Tuesday 17 October 2017

A vintage moment to test my skills

When my daughter first announced she was getting married, my first thoughts were around offering to grow the flowers for the wedding.  My flower adventures can be followed on my gardening blog here.  As the weeks passed I started to think that I would have to consider at some point what I would want to wear.  There was no hurry so I put it to the back of my mind. As the weeks passed my sewing bug had well and truly kicked in and I started to ponder whether I could make my own dress to wear.  I was not sure I was good enough yet, but I had a look at some patterns and thought some more.

Then I found the pattern I liked, I do like a bit of vintage and I had enjoyed making the Beach Pyjamas from Til the Sun Goes Down, so I wandered back to their website to look at more patterns.
Firstly I found the perfect fabric, the perfect perfect fabric. I knew whatever I made it had to be in that fabric.  As I looked on the website further I saw that they made kits of some patterns, these kits provided you with the pattern, notions and fabric.  By buying them as a kit you pay a little less for the pattern.  There was the perfect kit with the perfect fabric and perfect pattern.  The only fly in the ointment was the unperfect me, was I capable enough to make it?
Well nothing ventured, nothing gained I decided I would give it a try.  If I failed then yes, I would have wasted some money (never a good thing) but I could go and buy something ready made if necessary.  The wedding was to be in October, so I decided to give myself plenty of time and bought the kit in August.  Much to my delight the kit arrived with a comforting hand written note, saying that they had also made this dress and that it should turn out well.  The comforting hand written note became my comfort blanket as I sewed.  I took it out and read it every and now and again as it made me feel it was possible.
The fabric was a beautiful crepe de chine.  I have never made anything out of this kind of flimsy fabric before, so even the cutting out gave me more anxiety than usual.  I always take great care on the cutting out as one false move can lead to disaster, but I went more slowly and checked more often this time.

I had a few days off work planned and so made my start.  The front bodice was, and this is a technical term, a pig to get right.  The pattern instructions told me that this was the most difficult part of the dress and also vital to get right.  I used an old sheet that I cut to the pattern first so I could practice and get it right.  This was an extremely wise move.  The  crepe de chine is very easy to damage with pins so I need to practice without ruining the dress before I had really got started.  It took me several hours to get the bodice right, but eventually I worked it out and after that the dress came together rather well.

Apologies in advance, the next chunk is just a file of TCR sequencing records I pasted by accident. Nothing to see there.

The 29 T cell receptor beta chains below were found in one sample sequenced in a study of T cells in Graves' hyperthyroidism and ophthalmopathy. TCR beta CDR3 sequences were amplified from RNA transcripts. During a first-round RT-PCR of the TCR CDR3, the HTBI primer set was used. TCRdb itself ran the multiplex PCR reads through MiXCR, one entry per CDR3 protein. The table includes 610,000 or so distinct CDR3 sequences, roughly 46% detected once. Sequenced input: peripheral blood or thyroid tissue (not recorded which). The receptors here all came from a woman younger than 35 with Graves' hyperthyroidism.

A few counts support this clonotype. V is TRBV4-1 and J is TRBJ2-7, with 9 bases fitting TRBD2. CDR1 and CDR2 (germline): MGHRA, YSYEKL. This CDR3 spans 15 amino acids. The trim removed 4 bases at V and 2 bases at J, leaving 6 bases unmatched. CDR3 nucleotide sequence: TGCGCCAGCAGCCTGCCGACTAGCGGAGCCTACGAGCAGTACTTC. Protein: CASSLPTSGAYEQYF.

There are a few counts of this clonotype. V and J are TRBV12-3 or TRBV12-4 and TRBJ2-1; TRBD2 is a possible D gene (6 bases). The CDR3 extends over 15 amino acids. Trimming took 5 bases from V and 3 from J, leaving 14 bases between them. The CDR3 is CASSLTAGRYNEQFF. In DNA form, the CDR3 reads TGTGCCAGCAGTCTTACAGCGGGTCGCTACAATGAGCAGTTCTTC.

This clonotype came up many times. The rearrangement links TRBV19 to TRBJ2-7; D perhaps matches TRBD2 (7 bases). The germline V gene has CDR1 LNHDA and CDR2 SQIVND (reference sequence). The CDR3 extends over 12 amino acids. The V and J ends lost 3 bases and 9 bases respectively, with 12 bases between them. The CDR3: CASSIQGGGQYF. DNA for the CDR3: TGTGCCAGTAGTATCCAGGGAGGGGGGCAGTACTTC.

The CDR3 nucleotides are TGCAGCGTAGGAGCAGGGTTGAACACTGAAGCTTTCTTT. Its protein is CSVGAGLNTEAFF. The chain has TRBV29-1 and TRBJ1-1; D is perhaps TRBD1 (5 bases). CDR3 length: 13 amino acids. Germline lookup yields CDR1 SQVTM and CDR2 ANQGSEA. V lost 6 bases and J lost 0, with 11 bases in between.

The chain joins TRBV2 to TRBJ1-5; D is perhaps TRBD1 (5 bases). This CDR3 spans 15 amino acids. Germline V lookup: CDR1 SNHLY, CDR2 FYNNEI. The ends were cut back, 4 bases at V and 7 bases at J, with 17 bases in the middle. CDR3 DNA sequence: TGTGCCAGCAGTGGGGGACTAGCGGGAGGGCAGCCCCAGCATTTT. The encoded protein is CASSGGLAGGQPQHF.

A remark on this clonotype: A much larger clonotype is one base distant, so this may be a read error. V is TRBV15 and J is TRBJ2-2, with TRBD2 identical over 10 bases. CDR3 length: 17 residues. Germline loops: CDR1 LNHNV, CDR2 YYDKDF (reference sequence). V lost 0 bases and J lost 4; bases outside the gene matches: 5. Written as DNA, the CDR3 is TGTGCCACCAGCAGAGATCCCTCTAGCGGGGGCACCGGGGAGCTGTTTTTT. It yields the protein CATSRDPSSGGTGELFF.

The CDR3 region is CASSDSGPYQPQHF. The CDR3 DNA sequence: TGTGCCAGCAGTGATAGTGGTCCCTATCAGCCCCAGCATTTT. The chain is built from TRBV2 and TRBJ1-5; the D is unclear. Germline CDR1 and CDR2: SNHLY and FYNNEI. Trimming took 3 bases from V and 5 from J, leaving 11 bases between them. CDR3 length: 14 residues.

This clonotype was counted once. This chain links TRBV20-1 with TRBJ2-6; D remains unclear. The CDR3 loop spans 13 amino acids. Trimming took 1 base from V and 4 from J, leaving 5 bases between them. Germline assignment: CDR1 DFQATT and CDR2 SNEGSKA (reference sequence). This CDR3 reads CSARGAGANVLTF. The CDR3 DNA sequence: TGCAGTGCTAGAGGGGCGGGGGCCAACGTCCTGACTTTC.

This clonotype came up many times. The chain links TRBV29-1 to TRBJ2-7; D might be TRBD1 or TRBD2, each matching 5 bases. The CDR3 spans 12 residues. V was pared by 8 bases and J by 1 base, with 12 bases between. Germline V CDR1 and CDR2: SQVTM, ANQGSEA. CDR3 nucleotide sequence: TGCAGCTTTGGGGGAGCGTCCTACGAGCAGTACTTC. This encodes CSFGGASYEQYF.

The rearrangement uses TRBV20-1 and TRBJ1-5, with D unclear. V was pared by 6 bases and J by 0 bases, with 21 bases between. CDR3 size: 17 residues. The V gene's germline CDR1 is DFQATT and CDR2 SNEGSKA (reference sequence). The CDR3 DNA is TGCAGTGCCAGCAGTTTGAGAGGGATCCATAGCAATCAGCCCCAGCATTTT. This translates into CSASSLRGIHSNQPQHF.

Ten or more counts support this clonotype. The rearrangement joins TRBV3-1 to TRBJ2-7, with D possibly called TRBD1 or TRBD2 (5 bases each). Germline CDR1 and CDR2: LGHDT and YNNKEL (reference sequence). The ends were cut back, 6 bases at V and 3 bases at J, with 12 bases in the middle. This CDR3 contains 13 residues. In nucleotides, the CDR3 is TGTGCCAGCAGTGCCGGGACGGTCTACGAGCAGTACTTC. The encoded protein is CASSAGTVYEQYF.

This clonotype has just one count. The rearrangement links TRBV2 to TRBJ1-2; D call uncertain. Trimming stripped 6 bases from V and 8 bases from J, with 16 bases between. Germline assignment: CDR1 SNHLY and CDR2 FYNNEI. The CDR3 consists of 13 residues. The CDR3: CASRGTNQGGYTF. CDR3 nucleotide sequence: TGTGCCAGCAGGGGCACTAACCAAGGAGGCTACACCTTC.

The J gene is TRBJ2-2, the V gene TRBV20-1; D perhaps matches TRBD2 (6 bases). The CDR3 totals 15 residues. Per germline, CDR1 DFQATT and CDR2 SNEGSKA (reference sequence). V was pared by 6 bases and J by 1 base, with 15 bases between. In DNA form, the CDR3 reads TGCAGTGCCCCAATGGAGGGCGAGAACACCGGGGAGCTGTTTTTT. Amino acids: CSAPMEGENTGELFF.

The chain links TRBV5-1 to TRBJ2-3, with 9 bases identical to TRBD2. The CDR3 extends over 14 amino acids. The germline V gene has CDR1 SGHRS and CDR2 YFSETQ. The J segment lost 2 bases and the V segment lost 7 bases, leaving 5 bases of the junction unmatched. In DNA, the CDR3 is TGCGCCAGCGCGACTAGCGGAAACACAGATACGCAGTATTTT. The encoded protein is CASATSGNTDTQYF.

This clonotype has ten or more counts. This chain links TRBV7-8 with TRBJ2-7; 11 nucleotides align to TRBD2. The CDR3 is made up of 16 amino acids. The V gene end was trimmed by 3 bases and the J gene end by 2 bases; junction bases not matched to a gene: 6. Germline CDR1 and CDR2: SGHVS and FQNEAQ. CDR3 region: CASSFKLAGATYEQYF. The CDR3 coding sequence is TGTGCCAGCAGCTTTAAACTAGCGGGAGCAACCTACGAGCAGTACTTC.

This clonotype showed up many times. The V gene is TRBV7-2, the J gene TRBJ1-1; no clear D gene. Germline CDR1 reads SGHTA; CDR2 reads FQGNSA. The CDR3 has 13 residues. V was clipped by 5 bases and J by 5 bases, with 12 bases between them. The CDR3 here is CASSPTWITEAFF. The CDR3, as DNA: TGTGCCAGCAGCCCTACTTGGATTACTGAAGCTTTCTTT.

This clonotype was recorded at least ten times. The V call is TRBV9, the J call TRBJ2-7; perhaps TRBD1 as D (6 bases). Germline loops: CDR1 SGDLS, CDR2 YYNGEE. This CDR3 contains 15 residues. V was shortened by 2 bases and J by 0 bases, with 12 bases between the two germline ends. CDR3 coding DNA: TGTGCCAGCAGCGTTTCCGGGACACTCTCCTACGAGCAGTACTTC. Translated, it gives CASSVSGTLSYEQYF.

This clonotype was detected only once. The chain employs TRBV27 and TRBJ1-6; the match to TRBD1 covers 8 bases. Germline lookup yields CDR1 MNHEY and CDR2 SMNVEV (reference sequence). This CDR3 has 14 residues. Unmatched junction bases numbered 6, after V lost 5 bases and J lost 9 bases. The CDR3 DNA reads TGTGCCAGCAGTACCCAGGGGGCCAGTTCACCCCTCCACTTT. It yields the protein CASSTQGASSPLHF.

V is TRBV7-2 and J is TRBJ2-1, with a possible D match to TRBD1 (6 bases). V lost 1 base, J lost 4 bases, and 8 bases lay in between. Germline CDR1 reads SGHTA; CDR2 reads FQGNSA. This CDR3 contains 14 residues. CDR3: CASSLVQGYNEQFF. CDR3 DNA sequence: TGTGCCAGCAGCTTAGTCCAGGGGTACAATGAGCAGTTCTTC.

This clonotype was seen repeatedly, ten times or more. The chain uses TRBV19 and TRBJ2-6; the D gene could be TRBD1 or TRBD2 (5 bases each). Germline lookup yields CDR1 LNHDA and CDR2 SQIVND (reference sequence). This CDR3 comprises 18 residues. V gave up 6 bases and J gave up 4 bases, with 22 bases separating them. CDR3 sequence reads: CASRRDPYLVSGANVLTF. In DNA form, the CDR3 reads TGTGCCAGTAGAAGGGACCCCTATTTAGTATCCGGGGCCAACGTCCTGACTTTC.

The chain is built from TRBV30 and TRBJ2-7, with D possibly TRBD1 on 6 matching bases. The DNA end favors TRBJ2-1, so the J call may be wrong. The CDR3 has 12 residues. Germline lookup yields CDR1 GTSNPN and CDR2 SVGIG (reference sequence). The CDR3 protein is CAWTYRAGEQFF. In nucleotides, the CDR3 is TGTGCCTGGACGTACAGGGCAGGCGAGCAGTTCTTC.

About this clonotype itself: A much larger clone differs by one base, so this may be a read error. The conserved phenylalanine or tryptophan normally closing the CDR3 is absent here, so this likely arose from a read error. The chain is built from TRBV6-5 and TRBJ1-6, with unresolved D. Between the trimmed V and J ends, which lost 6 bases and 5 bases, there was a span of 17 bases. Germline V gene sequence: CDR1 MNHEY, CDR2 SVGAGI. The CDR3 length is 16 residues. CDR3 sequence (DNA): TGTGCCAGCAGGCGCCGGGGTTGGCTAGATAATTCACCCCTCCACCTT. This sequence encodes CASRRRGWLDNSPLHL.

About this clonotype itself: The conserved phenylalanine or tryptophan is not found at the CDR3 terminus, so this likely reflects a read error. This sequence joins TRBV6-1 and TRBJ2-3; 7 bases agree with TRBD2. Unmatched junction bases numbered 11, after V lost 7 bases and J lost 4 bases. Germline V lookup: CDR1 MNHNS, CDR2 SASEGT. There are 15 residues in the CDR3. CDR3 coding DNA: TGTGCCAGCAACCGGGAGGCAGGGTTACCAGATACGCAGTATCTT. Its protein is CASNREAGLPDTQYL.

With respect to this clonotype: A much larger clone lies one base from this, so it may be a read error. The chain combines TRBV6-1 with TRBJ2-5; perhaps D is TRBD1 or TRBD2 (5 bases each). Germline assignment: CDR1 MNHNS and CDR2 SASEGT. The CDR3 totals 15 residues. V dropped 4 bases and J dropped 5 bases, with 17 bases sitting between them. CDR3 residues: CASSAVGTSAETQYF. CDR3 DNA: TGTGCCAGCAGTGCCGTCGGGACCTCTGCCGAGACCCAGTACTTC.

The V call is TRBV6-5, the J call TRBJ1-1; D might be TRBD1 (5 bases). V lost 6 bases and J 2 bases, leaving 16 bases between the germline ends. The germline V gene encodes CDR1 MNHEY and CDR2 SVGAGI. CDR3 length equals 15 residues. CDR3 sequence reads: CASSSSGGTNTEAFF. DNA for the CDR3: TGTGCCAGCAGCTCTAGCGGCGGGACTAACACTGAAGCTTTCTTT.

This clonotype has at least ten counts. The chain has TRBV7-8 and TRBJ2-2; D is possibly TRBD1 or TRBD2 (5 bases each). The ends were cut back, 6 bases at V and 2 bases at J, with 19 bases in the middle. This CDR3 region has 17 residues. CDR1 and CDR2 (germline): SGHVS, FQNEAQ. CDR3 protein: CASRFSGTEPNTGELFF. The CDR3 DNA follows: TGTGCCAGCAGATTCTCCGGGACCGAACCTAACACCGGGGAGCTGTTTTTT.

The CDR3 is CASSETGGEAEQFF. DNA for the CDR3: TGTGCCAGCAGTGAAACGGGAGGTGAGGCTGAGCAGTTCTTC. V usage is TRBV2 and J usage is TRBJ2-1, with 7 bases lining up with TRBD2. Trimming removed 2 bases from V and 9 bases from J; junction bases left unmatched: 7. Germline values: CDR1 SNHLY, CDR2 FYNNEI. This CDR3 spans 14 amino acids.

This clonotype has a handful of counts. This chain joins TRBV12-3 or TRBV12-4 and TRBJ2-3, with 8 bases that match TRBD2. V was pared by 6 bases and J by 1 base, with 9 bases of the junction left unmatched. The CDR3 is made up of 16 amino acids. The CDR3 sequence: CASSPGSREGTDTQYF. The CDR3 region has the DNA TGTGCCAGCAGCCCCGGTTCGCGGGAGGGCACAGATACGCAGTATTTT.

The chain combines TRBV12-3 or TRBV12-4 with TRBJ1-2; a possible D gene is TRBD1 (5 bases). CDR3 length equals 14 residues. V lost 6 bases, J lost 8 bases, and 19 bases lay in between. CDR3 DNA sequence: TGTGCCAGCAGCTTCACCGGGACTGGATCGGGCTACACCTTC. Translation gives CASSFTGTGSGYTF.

Much to my great relief I decided it was good enough to be worn.

On the day I was very happy with it.  It felt a success.
After completing this dress I felt very chuffed with myself.  I felt I had gone through a rite of passage and could tackle even more.  I sloughed off my beginners mantle and stepped onto the threshold of the purple haze that is intermediate.  I am sure I heard a welcoming tinkle of bells as I did so.


  1. Alison, your dress is fantastic. I have been following your gardening blog for some time and just clicked through from your wedding flowers post. You were so brave to consider growing flowers for a mid October wedding but what a triumph. I’m sure they meant more to your daughter than any shop bought bouquet. A very proud moment for you.

  2. It's a fantastic dress and yes, I've heard about the welcoming intermediate bells before. Not that I'm ready to hear them yet, but perhaps one day?

    1. Well I might have heard them but I can’t say for sure they were for be :))


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